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How Tap Dancing Made Kobe Bryant a Better Basketball Player

Kobe Bryant, who tragically died in a helicopter crash last weekend along with his teenage daughter and seven others, was one of the greatest basketball players who ever lived.

But even the greats deal with injury, and go to creative lengths to stay healthy.


Bryant's injury prevention routine was particularly unique—and involved taking tap classes to strengthen his ankles. (You've probably heard of football players taking ballet, but this one was new to us.)

During the 2000 NBA finals, Bryant suffered the worst sprained ankle of his career, he wrote in his book, The Mamba Mentality: How I Play.

That summer, he researched ways to make his ankles stronger, and landed on tap dancing. "I worked on it all of that summer and benefited for the rest of my career," he wrote.

Though Bryant continued to suffer from ankle injuries, tap helped him learn to keep his ankles loose and active, which helped prevent injuries elsewhere.

In 2018, Bryant talked about his tap dancing experience on Jimmy Kimmel, saying that it was "kept secret for obvious reasons" during his NBA career. "My first class I walked into the studio and there were all these six-year-old, seven-year old kids," Bryant told Kimmel. "These kids were looking at me like, what in the world? What is this grown-ass man doing in here learning tap dance?"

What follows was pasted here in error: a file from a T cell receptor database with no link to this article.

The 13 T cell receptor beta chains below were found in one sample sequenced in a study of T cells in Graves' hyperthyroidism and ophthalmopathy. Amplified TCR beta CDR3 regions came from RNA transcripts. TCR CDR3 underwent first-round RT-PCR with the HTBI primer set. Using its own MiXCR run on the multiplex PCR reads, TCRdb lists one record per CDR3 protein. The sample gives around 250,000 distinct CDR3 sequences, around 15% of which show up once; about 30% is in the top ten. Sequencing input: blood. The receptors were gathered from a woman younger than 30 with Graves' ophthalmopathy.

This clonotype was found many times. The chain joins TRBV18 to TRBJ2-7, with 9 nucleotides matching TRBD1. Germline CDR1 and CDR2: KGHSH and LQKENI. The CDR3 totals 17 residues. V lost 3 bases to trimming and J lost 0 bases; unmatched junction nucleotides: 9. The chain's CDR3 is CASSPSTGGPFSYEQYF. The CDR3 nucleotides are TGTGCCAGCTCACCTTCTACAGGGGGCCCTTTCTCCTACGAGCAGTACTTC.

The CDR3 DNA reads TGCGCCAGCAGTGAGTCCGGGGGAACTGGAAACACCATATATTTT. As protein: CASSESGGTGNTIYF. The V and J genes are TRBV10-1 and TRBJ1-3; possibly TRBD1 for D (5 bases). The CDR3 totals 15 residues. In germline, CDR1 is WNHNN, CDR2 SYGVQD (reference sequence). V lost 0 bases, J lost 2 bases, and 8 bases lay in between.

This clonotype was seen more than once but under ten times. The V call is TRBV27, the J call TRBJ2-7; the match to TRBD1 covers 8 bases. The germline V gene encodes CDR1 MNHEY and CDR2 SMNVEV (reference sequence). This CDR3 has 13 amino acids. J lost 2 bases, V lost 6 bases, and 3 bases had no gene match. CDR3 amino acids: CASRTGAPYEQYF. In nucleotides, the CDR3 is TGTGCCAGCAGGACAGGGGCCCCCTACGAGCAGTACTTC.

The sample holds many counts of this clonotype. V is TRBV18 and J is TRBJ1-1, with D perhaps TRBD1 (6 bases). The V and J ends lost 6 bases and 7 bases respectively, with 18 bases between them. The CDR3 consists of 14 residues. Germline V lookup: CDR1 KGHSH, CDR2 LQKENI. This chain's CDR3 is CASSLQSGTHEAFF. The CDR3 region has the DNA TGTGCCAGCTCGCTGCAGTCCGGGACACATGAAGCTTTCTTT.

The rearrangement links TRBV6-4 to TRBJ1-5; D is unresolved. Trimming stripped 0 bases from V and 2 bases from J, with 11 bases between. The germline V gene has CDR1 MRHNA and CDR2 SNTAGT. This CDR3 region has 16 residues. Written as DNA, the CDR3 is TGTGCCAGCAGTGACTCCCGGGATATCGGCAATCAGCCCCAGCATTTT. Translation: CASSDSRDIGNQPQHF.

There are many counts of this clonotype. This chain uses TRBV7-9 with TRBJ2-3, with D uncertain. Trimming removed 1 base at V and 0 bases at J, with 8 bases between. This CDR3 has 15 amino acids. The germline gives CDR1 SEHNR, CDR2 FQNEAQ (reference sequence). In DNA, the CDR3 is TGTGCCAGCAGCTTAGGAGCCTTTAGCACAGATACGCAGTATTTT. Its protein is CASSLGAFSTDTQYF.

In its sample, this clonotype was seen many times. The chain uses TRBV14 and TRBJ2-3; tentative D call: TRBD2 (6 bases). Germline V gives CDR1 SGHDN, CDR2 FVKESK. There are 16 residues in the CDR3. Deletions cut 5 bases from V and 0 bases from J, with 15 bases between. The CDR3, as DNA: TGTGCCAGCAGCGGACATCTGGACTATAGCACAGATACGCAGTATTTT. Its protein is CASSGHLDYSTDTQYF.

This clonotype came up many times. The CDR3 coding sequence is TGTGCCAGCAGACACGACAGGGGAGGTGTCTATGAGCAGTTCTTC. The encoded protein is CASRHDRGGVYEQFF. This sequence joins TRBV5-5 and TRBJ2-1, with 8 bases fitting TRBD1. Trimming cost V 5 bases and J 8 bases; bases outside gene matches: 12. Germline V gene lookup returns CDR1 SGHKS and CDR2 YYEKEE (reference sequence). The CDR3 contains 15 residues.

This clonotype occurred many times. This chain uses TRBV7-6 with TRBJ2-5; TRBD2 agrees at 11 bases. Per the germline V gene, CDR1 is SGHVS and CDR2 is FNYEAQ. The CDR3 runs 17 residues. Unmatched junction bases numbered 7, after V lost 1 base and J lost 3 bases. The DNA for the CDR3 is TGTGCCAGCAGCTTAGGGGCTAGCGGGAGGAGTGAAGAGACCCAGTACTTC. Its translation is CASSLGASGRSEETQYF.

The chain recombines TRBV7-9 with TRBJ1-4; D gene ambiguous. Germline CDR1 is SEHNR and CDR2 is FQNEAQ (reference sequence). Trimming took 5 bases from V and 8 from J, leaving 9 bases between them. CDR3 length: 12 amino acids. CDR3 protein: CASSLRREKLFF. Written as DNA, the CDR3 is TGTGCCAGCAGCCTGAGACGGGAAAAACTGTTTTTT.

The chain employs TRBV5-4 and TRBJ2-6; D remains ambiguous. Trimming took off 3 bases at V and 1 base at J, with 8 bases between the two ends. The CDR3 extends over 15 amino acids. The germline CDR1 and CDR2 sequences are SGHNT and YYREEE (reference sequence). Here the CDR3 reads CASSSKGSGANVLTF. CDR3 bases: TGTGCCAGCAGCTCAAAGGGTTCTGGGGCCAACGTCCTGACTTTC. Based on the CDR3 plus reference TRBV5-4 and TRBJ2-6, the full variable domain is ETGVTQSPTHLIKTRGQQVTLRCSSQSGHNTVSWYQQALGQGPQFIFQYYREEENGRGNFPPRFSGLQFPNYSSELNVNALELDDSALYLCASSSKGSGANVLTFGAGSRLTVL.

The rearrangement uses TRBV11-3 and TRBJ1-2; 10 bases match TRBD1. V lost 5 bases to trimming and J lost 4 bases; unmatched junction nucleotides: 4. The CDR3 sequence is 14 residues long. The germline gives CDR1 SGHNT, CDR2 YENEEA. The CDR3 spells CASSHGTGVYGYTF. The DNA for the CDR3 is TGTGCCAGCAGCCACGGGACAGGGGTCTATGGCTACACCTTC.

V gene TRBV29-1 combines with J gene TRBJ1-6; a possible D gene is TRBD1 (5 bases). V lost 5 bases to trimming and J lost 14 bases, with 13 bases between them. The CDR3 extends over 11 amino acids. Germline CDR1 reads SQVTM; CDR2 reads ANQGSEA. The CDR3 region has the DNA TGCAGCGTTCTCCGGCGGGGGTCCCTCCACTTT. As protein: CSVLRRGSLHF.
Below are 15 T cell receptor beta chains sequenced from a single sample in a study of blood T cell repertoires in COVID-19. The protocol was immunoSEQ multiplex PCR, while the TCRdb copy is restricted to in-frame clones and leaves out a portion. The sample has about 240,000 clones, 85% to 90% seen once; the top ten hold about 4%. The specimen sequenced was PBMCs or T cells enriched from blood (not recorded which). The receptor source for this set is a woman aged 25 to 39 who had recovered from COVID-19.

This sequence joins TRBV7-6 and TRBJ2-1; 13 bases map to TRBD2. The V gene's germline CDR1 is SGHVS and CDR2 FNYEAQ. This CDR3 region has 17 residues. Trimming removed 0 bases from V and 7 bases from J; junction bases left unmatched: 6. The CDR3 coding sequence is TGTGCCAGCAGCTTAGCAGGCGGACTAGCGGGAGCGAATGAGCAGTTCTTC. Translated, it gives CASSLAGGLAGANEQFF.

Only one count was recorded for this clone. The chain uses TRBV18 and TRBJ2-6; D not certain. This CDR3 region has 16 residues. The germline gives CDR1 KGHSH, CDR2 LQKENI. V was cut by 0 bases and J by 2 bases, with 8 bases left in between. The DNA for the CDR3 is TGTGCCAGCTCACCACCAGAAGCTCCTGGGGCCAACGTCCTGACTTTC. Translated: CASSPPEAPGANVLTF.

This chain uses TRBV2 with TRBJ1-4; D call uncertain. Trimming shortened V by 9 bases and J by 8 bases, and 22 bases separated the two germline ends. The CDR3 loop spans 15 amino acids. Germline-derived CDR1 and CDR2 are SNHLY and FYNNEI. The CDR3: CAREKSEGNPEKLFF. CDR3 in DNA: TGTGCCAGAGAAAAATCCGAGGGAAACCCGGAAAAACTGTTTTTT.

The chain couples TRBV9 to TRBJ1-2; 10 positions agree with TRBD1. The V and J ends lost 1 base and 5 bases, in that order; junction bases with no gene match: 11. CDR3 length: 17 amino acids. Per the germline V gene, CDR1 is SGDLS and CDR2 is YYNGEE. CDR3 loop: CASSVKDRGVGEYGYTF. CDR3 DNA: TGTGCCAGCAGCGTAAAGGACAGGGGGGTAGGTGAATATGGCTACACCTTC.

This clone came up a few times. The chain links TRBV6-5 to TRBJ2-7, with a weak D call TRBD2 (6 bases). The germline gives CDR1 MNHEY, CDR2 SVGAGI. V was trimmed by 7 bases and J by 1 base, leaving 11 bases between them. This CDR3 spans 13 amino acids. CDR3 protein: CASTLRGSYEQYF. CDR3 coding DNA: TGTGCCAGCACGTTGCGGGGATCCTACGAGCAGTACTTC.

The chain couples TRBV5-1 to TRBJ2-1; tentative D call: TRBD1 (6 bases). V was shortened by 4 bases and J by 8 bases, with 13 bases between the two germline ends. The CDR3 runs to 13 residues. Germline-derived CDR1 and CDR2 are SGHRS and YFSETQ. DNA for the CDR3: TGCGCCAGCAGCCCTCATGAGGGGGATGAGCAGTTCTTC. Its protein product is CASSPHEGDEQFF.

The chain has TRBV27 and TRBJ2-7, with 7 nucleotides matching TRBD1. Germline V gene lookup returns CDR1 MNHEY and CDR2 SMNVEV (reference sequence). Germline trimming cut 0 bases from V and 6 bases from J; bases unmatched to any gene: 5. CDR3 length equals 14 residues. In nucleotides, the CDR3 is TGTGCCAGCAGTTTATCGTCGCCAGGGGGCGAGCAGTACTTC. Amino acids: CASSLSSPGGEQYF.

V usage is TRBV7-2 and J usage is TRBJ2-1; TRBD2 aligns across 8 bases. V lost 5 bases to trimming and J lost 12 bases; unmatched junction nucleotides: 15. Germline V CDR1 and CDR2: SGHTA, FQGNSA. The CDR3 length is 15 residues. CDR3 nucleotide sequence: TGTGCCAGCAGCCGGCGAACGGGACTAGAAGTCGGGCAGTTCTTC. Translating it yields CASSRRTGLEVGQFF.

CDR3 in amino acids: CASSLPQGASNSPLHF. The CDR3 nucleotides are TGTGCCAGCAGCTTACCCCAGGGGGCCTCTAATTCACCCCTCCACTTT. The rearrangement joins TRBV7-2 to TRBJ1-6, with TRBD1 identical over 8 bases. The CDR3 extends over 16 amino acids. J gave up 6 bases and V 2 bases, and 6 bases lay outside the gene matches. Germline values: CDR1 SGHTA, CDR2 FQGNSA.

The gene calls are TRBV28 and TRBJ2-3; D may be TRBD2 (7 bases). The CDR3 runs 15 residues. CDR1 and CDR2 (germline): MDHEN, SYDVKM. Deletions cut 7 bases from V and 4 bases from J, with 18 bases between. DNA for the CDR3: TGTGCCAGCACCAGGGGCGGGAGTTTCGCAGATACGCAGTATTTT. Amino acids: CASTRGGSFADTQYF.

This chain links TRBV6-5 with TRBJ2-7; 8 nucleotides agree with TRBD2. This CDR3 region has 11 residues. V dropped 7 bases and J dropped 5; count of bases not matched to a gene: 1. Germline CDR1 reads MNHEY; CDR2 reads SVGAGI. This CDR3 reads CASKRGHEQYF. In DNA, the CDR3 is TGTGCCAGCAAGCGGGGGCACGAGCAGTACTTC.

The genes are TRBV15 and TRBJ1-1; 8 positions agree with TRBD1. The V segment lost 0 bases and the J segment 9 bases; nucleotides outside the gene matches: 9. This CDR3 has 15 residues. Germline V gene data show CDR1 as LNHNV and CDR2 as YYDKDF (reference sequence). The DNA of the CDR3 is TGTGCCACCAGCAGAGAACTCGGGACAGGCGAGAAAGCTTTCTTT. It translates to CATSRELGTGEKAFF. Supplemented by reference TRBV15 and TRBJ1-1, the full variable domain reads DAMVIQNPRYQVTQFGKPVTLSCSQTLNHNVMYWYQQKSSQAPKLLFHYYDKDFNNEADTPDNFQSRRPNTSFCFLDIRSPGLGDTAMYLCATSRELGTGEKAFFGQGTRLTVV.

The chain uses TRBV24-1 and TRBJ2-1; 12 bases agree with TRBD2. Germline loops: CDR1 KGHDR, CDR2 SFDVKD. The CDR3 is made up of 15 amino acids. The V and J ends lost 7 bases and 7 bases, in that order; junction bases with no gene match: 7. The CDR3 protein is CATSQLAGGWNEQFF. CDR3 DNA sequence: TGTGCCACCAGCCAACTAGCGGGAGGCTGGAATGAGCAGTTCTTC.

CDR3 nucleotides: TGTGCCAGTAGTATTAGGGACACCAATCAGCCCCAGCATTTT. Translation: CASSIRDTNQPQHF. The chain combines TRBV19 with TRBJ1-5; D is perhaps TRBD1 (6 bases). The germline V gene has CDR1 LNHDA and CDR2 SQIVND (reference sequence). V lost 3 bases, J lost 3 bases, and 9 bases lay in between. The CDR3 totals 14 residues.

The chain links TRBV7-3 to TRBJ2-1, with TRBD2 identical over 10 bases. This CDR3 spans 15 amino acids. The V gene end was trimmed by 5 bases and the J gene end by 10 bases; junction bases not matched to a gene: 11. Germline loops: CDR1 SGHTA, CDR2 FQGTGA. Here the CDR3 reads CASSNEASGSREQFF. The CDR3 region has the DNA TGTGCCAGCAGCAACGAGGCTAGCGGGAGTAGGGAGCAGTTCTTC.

Bryant also shared that he had to get his size 14 tap shoes custom-made. Though he stopped dancing after that summer, he says that "for a year there I could tell my feet to do this and they would actually do that."

Tap classes weren't Bryant's only foray into the dance world. The longtime Lakers star was known for befriending greats in other fields to share secrets to success—and one of these was dance legend Debbie Allen.

Allen spoke about Bryant backstage at Sunday's Grammy Awards: "He was in the middle of creating an entire universe for the world to share. Books and theater and movies and everything, a legacy that will still emerge. He was a tremendous supporter of young people in the arts. He was a tremendous supporter of young people everything. It was what his whole life's work was about, and I am just feeling such pain today to have lost that big light."

Our thoughts go out to Bryant's family and friends.

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Courtesy Esse

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The 27 years that Ruth Bader Ginsburg spent on the U.S. Supreme Court were 27 years that she spent as one of Washington, D.C.'s most ardent, elegant and erudite supporters of the performing arts. The justice, who died on September 18 of metastatic cancer, was also an avid cultural tourist, traveling to the Santa Fe and Glimmerglass operas nearly every summer, as well as occasionally returning to catch shows in her native New York City.

Ginsburg's opera fandom was well known, but her tastes were wide-ranging. Particularly in the last 10 years of her life, after Ginsburg lost her beloved husband, Marty, it was not unusual for the petite justice and her security detail to be spotted at theaters several nights a week. She saw everything, from classic musicals to serious new plays, plus performances that defied classification, like Martha Clarke's dance drama Chéri, with Alessandra Ferri and Herman Cornejo, which toured to the Kennedy Center in 2014.

To honor Ginsburg, Dance Magazine asked three dance artists whose performances the justice attended to recall what Ginsburg meant to them.

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